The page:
Thursday, June 14, 2012

Roasted Garlic

My local grocery store had a pound of garlic for $1.50 - a fantastic price and a LOT of garlic.  After getting home I looked at that garlic and thought What am I gonna do with all this garlic??  Chicken with 40 cloves came to mind immediately, it's delicious no doubt, but we were having a heat streak and it just didn't seem seasonally appropriate.  That's when I thought I'd roast it!  Roasted garlic had it's hayday back in the early 90's.  It may not be the uber hot flavor anymore but roasted garlic is still delicious and deserves to be known about.  And because I like to use my blog as my own cookbook/reference tool, I thought it was high time I posted this easy yet very important recipe.

Here's a few ideas of where you can use your roasted garlic:  
smear on toast for flavorful bruschetta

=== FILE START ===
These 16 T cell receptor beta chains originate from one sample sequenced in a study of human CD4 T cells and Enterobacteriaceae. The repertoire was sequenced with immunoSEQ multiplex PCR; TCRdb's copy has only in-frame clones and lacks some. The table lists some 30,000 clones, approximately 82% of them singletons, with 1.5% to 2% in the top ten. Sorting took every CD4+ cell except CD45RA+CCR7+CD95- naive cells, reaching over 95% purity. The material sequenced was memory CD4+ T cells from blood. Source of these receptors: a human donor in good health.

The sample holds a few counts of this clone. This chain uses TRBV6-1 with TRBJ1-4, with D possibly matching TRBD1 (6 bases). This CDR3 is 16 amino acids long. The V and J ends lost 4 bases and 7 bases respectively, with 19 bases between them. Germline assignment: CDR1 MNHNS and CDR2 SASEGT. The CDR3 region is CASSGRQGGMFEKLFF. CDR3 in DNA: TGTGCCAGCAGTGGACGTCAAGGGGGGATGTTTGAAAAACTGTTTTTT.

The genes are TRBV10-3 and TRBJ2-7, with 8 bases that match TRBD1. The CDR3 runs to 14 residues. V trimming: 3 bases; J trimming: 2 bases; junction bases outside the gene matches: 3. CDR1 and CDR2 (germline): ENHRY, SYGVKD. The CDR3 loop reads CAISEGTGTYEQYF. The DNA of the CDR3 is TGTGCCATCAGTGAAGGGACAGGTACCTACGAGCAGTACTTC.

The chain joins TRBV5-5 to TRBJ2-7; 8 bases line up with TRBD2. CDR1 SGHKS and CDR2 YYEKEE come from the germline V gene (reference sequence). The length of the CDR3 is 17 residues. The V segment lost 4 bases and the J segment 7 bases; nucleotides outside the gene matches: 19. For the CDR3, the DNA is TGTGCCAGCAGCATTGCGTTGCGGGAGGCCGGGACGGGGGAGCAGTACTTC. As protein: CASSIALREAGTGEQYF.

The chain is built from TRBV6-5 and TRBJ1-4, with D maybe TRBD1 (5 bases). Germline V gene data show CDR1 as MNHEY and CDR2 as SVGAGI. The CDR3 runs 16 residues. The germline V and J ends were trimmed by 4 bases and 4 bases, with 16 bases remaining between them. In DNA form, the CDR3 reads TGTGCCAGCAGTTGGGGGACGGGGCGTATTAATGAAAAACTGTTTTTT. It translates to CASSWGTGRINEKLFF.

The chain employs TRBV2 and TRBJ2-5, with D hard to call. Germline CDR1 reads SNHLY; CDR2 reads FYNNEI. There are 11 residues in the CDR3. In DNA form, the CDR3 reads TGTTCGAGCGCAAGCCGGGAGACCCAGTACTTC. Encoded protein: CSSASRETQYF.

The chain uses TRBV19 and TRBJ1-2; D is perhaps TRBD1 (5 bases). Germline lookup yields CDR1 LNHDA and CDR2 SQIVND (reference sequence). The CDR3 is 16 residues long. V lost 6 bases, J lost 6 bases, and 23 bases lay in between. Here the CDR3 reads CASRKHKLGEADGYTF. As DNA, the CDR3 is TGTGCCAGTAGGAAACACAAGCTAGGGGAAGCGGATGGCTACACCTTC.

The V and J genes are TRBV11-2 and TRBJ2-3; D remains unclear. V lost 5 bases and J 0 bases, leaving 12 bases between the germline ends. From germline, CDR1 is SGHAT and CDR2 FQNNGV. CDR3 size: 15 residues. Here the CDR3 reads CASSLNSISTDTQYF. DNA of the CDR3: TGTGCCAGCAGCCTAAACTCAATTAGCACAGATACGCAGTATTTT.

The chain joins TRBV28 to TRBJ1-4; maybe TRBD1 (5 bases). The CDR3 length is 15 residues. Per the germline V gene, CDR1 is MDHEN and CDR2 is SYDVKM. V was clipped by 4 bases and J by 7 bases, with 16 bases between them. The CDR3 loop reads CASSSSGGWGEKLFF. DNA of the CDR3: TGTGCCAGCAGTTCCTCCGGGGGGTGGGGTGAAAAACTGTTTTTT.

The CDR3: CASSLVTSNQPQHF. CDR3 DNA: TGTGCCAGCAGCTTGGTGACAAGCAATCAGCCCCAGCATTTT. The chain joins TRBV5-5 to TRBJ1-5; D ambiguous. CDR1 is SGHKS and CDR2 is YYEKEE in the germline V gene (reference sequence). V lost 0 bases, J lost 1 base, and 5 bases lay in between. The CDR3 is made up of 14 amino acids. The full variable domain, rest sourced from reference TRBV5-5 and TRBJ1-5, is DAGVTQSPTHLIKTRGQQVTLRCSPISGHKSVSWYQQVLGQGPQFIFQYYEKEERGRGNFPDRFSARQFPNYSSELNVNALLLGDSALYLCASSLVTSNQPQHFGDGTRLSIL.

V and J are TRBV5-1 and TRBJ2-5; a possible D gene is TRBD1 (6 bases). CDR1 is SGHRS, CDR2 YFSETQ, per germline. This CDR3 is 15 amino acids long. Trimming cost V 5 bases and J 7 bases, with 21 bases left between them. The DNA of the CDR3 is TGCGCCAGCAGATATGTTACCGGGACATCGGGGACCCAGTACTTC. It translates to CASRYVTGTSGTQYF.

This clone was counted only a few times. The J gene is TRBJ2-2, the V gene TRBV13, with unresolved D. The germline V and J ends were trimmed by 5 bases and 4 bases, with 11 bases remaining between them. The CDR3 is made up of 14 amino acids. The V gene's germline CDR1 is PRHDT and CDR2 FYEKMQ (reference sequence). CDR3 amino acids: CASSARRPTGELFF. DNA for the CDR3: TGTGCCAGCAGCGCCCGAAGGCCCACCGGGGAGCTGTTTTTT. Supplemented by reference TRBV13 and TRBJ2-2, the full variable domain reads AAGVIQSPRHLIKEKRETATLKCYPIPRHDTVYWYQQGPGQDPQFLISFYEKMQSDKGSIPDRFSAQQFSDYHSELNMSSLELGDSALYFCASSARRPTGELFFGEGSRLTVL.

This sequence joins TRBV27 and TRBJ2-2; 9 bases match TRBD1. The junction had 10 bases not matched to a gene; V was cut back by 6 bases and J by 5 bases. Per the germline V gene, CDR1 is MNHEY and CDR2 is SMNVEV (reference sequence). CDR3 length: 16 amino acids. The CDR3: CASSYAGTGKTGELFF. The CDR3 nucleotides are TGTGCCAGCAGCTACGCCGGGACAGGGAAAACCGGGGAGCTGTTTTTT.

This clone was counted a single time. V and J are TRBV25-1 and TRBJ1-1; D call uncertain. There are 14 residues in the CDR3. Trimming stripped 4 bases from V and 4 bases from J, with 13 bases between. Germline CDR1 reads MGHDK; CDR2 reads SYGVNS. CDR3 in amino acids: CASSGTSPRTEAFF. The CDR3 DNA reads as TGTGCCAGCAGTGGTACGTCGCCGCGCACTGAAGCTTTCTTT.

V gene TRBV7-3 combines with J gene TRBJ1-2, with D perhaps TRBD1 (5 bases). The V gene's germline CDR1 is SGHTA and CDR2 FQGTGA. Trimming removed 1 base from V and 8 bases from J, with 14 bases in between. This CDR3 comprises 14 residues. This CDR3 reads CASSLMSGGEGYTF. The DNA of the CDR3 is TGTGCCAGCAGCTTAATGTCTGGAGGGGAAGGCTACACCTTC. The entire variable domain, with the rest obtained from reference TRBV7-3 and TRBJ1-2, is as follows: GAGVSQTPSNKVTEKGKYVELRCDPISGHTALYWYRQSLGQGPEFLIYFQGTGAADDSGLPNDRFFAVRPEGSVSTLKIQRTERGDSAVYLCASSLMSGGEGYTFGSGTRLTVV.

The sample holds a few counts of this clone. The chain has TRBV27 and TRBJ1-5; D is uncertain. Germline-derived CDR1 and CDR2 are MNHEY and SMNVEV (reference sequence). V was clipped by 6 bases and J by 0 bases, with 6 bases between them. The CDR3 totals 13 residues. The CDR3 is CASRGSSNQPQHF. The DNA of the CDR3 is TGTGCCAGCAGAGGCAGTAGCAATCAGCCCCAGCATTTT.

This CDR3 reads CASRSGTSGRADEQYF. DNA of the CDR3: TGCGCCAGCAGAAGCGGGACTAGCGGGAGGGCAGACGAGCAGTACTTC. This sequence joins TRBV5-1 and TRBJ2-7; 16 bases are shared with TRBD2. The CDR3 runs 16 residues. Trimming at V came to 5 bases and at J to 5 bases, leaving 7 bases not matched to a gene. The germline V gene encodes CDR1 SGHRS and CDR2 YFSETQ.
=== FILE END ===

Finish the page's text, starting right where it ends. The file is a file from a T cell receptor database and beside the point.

add to soups & stews
add to mashed potatoes
vinaigrette and salad dressings
add to rice for a light garlicky scent

Roasted Garlic 
whole garlic heads (as many as you want, there's about 15 cloves in each head on average)
drizzle of olive oil
sprinkle of kosher salt
aluminum foil for making a roasting pan to hold garlic

Cut the tops off the garlic heads, going down about 1/3 of the way to expose the garlic cloves.  Discard or compost the cut off tops.

Make a small bowl that will hold the garlic heads upright out of aluminum foil.  Crumple the sides to support the garlic.  Place on a sheet pan and put the garlic heads in your foil boat.

Drizzle tops with 1/2 t oil, allowing it to soak into the cloves.  Repeat with another 1/2 t oil on each head (1t each total).  Sprinkle the oiled heads with kosher salt.

Place sheet tray in a preheated 350F oven.  Roast garlic until it's turned golden and smells roasted & sweet.  Remove from oven and allow to cool.

Squeeze garlic head to remove cloves.  Use where ever you would use fresh garlic for a softer more mellow garlic flavor, or store in fridge until ready for use (good for up to 1 month).

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